When Redeemer Lutheran in Austin opened its new 15,000-square-foot cafetorium late last year, it was just the latest physical manifestation of a grand spiritual vision. Redeemer’s church and school for decades have worked in concert to bring Jesus’ love to their rapidly changing north Austin neighborhood. The new facility simply provides the space to contain and grow that ministry.
Redeemer’s commitment to its community is strong. Consider the recent example of Redeemer students writing personal notes to include in care packages for Austin’s homeless. The project came about when Texas District CEF partnered with LINC Austin—an organization that provides holistic care for those needing the healing love and hope of Jesus Christ. CEF and LINC wanted to provide care packages for the city’s homeless, and Redeemer Austin’s students pitched in to write personalized prayer cards. Each child chose their own message, ranging from “Jesus loves you” to “So do not fear, for I am with you; do not be dismayed, for I am your God. I will strengthen you and help you; I will uphold you with my righteous right hand.” Isaiah 4:10
When asked what impact he hoped the card would have, one student remarked, “I hope it will make them feel comforted by God and happy that someone is thinking about them.”
That wish certainly came true. Debbie, a homeless recipient of LINC Austin Outreach’s services remarked that the children’s notes “actually mean the world to me because I’ve never had daily reminders that I’m cared about, that I’m loved, and that God’s there for me, especially being homeless. Those little bags—they just mean the world.”
[Learn more about the prayer cards in this video.]
Redeemer’s students—ranging in age from 15 months through 8th grade—quickly imbibe the core message that you’re never too young to change someone’s life and to lead them to Jesus. “Today it’s easy for young children to become self-centered and only see the world through their immediate surroundings,” says Redeemer’s principal, Carol Mueller. “We’re always trying to open their eyes to see how Jesus could use them to make a difference.”
Redeemer’s school may focus on teaching its students to become God’s servants, but their mission is also tightly integrated into the ministry of the larger church. “There’s really a special relationship between the church and school here at Redeemer,” says Family Life Pastor Landon Ledlow. “It’s hard to tell where one starts and the other stops because of how aligned we are to carry out the mission to Love Jesus, Love Learning, and Love Others.” The two work in tight concert to form one unified ministry. “I have worked with several large churches with schools connected to them,” says Ledlow. “I’ve never been at one where we are this unified and it’s exciting!”
This cohesion also showed last December, when Redeemer hosted their Night of Hope event. The event arose out of a request from the administration at Wooten Elementary, the neighborhood school, which primarily serves low-income families. Redeemer jumped at the invitation, organizing both a massive effort to provide Christmas presents for children who attended and then a fun festival to share the good news of Christ’s birth. The festival included a manger scene with live nativity and a tent where teenagers performed a skit and talked to kids about the Christmas story. Hundreds attended and the joy was palpable. “Honestly I was thinking maybe my kids weren’t even going to have gifts this year,” said one mom who attended with her children. “But y’all saved me. You saved our Christmas. All I can say is thank you for everything you have done for me and my family.”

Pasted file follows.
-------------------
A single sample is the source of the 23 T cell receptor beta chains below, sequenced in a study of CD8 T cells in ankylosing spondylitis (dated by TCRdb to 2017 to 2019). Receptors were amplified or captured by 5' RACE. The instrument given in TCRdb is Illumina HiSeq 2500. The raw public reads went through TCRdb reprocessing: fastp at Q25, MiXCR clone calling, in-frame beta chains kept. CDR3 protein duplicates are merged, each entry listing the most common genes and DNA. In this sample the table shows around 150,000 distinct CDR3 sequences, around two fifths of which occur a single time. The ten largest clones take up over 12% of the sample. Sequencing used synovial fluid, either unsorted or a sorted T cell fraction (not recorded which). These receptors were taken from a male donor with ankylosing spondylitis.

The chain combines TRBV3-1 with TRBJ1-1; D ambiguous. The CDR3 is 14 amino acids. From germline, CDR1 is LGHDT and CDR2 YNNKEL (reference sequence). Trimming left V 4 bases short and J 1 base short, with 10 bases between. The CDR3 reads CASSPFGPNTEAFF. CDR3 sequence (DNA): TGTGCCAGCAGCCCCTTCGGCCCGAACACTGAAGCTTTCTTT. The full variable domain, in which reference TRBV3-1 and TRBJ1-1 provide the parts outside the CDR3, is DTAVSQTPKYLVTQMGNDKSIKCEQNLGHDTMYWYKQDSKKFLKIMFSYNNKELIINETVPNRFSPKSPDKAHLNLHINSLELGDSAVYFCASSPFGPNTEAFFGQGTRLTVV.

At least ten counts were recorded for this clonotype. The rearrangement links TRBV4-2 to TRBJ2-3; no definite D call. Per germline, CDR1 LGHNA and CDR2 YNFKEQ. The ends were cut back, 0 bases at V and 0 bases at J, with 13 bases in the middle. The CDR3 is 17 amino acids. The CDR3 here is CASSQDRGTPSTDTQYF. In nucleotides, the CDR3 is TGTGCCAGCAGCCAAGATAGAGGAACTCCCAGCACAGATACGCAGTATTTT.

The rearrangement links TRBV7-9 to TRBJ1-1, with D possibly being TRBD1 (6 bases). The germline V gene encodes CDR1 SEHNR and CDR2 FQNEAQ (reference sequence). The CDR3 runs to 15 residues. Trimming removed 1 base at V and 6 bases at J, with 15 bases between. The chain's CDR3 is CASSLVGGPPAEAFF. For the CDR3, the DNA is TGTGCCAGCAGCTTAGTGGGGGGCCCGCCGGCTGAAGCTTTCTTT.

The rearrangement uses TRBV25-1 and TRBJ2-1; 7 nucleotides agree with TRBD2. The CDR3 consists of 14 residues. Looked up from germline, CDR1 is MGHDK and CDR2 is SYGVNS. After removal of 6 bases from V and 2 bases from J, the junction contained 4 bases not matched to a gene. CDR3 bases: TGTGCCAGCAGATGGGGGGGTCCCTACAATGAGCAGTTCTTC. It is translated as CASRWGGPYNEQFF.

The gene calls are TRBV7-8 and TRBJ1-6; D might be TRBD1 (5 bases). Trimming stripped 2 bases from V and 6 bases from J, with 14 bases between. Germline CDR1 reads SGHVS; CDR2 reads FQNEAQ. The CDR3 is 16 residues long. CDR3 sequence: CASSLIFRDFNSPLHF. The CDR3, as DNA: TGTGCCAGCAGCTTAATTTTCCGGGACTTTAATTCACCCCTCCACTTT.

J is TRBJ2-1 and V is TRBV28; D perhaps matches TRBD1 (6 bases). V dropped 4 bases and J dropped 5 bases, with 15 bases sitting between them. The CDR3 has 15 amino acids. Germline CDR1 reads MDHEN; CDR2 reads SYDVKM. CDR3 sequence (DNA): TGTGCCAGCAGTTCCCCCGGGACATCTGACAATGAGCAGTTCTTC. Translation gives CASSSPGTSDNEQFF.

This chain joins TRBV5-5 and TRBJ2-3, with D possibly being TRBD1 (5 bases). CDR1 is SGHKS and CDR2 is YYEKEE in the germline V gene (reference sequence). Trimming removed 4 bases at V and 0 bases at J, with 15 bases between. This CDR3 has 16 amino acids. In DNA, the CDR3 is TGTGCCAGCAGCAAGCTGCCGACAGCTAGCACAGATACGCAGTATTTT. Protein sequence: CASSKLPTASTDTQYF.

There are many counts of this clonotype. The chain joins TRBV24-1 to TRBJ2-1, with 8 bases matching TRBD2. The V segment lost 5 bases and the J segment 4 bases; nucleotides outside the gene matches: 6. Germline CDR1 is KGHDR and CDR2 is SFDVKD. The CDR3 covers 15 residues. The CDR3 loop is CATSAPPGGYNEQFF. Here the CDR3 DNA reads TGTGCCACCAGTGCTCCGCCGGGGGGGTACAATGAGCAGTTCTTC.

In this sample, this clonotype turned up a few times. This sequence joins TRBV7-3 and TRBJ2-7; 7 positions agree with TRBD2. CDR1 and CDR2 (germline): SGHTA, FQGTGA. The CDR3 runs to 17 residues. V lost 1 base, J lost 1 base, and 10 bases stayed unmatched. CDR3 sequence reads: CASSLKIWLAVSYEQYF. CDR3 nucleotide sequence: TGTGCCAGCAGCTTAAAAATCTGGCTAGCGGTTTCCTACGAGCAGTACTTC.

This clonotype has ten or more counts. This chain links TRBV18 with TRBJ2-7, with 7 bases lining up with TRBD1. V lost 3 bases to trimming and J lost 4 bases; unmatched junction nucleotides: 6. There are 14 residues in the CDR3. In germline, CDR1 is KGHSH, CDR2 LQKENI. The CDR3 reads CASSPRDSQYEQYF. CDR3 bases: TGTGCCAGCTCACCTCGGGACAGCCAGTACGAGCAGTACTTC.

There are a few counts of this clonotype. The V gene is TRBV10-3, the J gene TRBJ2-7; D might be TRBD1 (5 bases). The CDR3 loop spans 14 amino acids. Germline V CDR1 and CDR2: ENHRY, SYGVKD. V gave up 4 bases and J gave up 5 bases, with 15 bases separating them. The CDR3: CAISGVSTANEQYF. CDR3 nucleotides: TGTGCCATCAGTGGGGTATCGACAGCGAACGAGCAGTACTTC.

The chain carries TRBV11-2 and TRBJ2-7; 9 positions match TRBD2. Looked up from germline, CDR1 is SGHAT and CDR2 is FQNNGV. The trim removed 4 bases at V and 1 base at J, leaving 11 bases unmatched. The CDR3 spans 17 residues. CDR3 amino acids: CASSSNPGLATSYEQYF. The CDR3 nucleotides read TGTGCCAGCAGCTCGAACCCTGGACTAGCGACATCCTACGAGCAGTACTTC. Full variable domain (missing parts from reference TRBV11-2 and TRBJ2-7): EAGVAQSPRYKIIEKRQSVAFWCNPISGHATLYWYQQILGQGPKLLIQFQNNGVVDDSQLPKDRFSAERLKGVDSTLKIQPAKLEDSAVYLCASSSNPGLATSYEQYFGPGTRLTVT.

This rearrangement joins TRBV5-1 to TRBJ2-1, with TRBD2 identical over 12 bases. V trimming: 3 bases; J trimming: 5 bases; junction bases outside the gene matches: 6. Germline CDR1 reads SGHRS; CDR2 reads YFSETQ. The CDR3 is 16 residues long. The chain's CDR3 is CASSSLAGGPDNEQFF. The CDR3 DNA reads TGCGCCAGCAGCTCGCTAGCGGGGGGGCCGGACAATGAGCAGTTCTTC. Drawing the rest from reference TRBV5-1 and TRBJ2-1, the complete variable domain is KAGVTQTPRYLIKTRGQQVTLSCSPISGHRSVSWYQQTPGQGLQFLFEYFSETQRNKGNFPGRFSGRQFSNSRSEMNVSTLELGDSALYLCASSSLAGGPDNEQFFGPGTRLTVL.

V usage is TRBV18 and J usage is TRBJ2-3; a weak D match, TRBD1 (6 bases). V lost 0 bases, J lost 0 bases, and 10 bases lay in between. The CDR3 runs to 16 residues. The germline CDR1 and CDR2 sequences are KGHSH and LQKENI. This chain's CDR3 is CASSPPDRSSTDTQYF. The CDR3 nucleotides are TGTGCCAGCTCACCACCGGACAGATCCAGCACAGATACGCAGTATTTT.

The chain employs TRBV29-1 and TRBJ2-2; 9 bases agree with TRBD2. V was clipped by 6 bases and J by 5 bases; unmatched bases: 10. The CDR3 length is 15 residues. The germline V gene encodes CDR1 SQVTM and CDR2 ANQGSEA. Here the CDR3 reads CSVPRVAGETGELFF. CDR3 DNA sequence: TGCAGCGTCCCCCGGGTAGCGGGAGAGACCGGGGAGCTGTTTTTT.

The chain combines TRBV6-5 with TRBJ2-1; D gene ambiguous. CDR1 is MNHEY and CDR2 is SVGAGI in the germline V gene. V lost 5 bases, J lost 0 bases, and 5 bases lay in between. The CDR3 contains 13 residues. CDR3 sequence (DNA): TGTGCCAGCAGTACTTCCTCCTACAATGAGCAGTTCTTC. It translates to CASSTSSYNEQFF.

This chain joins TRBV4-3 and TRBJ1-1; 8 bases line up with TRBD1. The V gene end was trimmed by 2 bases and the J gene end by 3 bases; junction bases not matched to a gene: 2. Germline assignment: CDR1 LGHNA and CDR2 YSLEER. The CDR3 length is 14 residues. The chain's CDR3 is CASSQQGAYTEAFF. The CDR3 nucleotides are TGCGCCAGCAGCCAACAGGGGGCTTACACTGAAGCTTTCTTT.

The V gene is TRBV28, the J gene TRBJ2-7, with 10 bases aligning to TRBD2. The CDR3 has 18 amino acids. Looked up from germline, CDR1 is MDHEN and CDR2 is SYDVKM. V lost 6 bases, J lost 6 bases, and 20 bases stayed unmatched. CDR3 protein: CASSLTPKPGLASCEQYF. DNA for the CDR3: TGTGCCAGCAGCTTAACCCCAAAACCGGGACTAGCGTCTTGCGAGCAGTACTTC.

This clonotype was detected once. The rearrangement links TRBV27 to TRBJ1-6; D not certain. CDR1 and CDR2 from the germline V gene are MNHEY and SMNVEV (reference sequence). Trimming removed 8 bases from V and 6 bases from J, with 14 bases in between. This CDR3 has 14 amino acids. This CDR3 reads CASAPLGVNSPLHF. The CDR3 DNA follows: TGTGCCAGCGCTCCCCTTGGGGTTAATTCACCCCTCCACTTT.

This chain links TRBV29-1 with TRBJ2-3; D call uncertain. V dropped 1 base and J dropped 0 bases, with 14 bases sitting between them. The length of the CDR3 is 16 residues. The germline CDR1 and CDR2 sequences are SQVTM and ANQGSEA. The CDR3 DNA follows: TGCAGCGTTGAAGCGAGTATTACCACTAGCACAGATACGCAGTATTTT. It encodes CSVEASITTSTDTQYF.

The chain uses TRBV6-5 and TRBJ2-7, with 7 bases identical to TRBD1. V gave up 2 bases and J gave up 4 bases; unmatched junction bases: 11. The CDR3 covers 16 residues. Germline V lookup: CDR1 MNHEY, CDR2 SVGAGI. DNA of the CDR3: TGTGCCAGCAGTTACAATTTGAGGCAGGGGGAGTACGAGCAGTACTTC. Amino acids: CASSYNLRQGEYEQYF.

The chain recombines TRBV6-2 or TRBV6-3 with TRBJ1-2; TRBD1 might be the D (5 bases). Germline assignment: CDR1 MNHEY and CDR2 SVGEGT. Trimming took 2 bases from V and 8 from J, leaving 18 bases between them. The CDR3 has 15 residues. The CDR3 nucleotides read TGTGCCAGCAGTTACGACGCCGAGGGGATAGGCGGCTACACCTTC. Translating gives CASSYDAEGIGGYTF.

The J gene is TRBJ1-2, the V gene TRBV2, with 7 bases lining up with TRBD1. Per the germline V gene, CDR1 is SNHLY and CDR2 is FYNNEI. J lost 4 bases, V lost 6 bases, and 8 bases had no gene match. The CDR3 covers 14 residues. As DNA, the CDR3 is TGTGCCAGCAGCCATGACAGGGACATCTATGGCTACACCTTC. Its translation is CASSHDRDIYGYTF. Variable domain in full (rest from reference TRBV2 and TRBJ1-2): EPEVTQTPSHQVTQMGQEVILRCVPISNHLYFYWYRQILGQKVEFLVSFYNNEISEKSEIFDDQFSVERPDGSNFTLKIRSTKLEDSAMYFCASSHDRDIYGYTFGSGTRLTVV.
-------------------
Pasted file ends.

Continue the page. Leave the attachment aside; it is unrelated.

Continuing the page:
[Watch a video about Night of Hope 2018.]
Redeemer’s deep commitment to its community has also shaped its long-term planning. Several years ago, Redeemer decided to apply for a loan from CEF to build a new school cafeteria and saw the opportunity to do more than just feed its children. The new cafetorium was intentionally designed as a multi-purpose space: school cafeteria by day and so much more on nights and weekends. In the six months since it opened, the facility has hosted a musical theater performance, orchestra recital, a Texas District conference, weekly Chorus Austin meetings, and worship services every Thursday night.
“It’s a beautiful addition,” says Principal Mueller. “It’s allowing us to look at ministry and ask how we can use this to disciple more to kids and their families. We know a large percentage of our students come in unchurched, so it’s important that we have a common vision to lead these families to the Lord.” For example, for Lent, the Redeemer cafetorium will host a supper and activities for families to learn how to disciple their children. A service will follow that is held in the commons rather than in the church. “It allows people to feel more relaxed,” says Mueller. “They don’t need to understand church for this; they can just relax and enjoy the service.”
As Austin changes rapidly around Redeemer, the church and school hope to be a light in their rapidly re-gentrifying neighborhood. When we help people, it’s in the name of Jesus,” says Pastor Ledlow. “When people come on board with that, they don’t have to understand life the way we do. The other people helping can meet Jesus, too. When the community comes together—the churches, the businesses, the nonprofits, the school district, the city—and meets a need, that’s really powerful.”